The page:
- I used something I had laying around in my parts bin, but you might want to just get a cheap guitar stomp box and repurpose it. Mine had a 1/4" on the box too, so I'm using a guitar cable to connect the 2 up. Albeit, you will need to replace the push on-push off switch in a stomp box with a momentary switch.
- Stepper - Here my friend Bo at http://www.omc-stepperonline.com/ made me a custom stepper with the shaft length I needed. It is a 40mm shaft with the D cut 30mm from the end.
- If he gets a bunch of requests for these, I suspect they will offer them up as a standard part. Otherwise, please contact me, and I will try to get enough folks together to make an order.
- 2x - 3mm diameter x 50mm long rod for the spring tensioning rods. I had these laying around as I had ordered them for another project, and used them.
- 1x - 1/4" Rod x 55mm - For the upper gear
- Please note, I got an aluminum rod from Home Depot, and it is a very tight fit. You want the gear to spin freely on this shaft. Therefore, you might want to 1st buy the gears, and find a rod that fits more loosely. Otherwise, you will need to sand and then polish this down. I found another rod in my junk drawer that fit more loosely and used that.
- 2x - M3 x 22mm (a max of 23mm for the threaded shaft length) - Top stepper screws
- 2x - M3 x 45mm (a max of 45mm for the threaded shaft length) - Bottom Stepper Screws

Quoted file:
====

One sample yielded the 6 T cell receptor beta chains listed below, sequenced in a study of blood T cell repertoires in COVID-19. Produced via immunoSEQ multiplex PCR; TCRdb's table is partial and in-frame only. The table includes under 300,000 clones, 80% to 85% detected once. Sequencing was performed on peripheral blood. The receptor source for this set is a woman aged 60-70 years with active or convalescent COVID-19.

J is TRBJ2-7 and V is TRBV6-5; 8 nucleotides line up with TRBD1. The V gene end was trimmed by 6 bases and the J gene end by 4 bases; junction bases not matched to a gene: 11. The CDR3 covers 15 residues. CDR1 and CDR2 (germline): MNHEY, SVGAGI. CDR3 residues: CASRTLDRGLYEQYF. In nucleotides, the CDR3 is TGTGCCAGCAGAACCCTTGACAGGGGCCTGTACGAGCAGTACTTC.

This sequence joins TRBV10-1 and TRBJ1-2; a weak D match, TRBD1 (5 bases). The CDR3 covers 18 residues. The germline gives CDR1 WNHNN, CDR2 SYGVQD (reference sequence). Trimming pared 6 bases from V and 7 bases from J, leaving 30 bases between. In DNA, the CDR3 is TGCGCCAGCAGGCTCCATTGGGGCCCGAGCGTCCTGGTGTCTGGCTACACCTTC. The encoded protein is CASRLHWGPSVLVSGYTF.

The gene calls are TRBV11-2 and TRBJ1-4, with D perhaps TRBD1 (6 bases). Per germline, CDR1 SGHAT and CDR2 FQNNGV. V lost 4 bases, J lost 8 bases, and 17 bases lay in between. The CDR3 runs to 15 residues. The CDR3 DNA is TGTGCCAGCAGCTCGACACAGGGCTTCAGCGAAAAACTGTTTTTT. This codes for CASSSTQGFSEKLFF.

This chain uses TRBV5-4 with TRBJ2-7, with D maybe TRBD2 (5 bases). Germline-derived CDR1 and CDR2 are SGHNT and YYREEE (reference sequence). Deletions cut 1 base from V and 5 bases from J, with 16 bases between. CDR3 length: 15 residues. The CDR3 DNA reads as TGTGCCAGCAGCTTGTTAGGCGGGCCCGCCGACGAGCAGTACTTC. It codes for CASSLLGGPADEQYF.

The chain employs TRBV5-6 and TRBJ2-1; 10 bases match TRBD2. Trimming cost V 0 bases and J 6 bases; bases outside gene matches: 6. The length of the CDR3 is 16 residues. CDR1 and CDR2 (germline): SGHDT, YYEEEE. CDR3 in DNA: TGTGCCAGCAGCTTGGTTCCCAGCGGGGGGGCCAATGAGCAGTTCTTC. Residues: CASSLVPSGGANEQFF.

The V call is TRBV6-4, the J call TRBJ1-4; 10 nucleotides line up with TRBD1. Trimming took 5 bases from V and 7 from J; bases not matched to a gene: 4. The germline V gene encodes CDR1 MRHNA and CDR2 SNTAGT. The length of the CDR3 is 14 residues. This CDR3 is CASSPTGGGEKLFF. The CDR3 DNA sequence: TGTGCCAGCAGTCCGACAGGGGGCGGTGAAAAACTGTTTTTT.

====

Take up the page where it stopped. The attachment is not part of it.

- 8x - M3 x 30mm - Body screws
- 4x - M3 x 22mm or longer - Tension adjust screws
- 1x - M3 x 8mm - screw or grub screw - stepper shaft locking screw
- 13x - M3 Nuts
- All metric nuts and screws from McMaster-Carr
- Bearing for end of stepper shaft McMaster Carr part number 7804K108
- 8x - PCB Standoffs and screws (standard motherboard standoffs and screws) I picked up a kit of these from Amazon
- While the pictures show metal PCB stand-offs, I resized the STLs for these Nylon screws. You can press them in.
- Main Body Parts (in 3 pieces)
- Gear to stepper shaft mount (in 2 pieces)
- Four 3mm end caps for the tension rods (so the springs don't pop off)
- Two 1/4" end caps for the top gear (so the springs don't pop off)
Step 2: Overview
Here's an overview of the first several steps.
- I'm using the same Ribbon Crimping gears I used in my 3 other instructables. The problem is, they have cylindrical shaft holes, without any set screw. Fortunately, they also have 4 additional holes in them, so I devised two 3-D printed parts, which you will super glue to the gear, which will be installed on the stepper. The other gear is free wheeling.
- 3-D print the two gear parts, pins point up. Use support for the one with the set screw. This uses a standard 3.5mm screw and nut.
- I used 100% infill on this.
- You will need to install an M3 Nut in the slot, and you can use either a short M3 screw or grub screw. This is the set screw to hold it to the stepper shaft.
- Test fit, trim up as needed and then super glue to one gear. Make sure you align the D-Cut for the shaft on both parts. Don't use too much glue, as you don't want to end up gluing it to the stepper shaft. There are more details in a following step.
- I tend to go overboard when 3-D printing, and I used 4 top and bottom layers, 4 shells, and 30% infill with Simplify3D. I'm sure you could do less.
- Test fit, make sure the gear easily fits into the cylindrical hole.
- This uses standard metric screws to hold the 3 parts together and to align everything.
- I increased the size of the nut holes, so the nuts should press in pretty easily. Otherwise, you can heat the nuts with a heat gun and press them into the body. Just put the nut on the end of a longer screw, heat the nut, and use the screw as your guide.
- Screw it together
- Underneath, you will find small mount holes. These are for standard motherboard standoff screws/nuts. Install the 8 needed.
Step 3: Wiring Up and Installing the Underside